Shelley Nixon’s “From Where I Sit: Making My Way With Cerebral Palsy,” published by Scholastic in 1999, is all her words, her heart and her spirit – even though her autobiography was written by dictation. Nixon, you see, has cerebral palsy and is unable to write due to involuntary spasms that make holding a pen or touching a keyboard squarely very difficult. She attended Cabrini College in Radnor, Pennsylvania, studying Human Services with plans to help children with disabilities.
Nixon was born in 1977 three months premature. She remained in the hospital for neonatal care and observation before going home. When she was finally released, her parents were overjoyed to take their new daughter home. However, they soon observed that Nixon wasn’t developing typically like other babies her age. Doctors advised that she improve, but that was not to be Finally, a year later, they were told she had cerebral palsy.
Cerebral Palsy (CP) affects everyone differently. CP in general, is a disorder of movement, muscle tone or posture that caused by injury or abnormal development in the immature brain, most often before or at birth. Signs and symptoms may also be evident during infancy or preschool years, like Nixon as a baby.
Nixon has one of several types of CP, athetoid CP. This type is noted for spasming and involuntary movement that makes movement, hand coordination and fine motor skills difficult to impossible, as well as a speech difficulty. She uses a wheelchair to get around and needs assistance with daily tasks .She has also been through many surgeries. Still she leads a vibrant life with many close friends, graduated college, set and achieved countless goals, and participated in daring activities.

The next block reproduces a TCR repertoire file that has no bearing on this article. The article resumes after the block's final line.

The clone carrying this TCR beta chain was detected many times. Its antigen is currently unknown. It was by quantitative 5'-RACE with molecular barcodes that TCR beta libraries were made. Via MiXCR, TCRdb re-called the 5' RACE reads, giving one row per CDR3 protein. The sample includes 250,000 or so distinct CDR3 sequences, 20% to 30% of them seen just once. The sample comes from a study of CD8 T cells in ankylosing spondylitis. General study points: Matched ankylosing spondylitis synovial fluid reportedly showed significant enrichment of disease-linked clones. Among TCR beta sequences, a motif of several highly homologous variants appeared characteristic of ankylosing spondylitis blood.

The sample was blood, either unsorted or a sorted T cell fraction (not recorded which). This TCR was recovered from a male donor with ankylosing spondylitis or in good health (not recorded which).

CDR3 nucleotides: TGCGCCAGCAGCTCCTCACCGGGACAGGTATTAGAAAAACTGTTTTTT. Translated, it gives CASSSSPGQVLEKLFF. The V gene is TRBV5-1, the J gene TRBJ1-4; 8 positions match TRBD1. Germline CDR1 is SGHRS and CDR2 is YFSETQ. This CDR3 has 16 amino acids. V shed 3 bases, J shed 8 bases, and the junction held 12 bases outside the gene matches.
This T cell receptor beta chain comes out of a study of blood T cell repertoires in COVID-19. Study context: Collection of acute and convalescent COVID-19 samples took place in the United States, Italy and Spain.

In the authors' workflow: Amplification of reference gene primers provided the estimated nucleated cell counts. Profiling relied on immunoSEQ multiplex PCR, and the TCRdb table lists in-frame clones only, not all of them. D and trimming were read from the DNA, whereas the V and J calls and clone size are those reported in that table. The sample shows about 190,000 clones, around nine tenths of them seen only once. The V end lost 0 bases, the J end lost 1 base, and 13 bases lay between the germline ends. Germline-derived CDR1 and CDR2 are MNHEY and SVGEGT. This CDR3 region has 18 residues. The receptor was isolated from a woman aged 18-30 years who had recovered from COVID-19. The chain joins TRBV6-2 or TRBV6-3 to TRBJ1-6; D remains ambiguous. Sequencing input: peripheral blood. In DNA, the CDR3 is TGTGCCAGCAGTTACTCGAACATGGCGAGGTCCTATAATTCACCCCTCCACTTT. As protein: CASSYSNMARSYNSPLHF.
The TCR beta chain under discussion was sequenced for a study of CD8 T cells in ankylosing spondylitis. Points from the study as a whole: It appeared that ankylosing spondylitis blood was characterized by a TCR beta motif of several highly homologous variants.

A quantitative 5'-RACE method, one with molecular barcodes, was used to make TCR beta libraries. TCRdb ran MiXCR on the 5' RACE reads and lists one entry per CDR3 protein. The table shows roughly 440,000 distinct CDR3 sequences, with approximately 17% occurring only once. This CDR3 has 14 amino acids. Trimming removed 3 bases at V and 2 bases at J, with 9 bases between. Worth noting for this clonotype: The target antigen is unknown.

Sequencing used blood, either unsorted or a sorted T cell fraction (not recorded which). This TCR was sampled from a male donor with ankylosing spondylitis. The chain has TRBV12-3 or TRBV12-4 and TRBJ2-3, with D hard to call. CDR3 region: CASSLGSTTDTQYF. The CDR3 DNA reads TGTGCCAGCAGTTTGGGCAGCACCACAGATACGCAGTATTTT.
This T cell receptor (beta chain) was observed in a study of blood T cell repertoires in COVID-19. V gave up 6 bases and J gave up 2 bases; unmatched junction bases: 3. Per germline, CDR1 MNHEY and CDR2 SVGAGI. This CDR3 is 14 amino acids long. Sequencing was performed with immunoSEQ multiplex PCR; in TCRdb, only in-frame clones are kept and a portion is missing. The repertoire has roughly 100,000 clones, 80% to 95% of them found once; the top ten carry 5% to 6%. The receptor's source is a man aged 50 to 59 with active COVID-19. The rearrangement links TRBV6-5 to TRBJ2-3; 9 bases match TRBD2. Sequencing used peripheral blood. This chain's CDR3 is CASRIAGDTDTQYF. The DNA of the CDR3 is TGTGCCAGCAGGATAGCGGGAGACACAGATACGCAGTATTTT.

Growing up, she attended public school and youth camps like other children without disabilities. In her book, Nixon shares how people react to her CP and her wheelchair. She also tells about her family’s ups and downs and how she handled the triumphs. Through it all, Nixon proves herself to be a lively woman making her way through a boundless life.
Shelley tells her own adventurer’s story from the heart. Throughout the course of her odyssey through education, she is realizes she is the pioneer student in new programs for students with physical disabilities. In fact, she writes that she is quite the daredevil, stretching herself into physical realms even her able-bodied peers would avoid: topsy-turvy roller coaster rides, parasailing, down-hill skiing. Also, since the age of seven, Shelley has extended herself creatively in words as a writer of letters, poems, essays, prose, and her autobiography. In fact, the book is laced with her poetry.
Besides writing, Nixon enjoys watching movies, people, and music. She likes trying new things and likes to laugh. She is a performer for AbleArts, an interability theater group for people with and without disabilities. Nixon’s struggles with disappointment and her desires for independence and acceptance are universal themes any reader can aptly relate to.
Shelley's story is also chock full of information that should reduce fears readers may have about CP, and helps the reader feel confident interacting with people who have CP and other disabilities. Readers with disabilities will identify with her trials and triumphs, as readers without disabilities will relate well with the theme of living the fullest life possible come what may.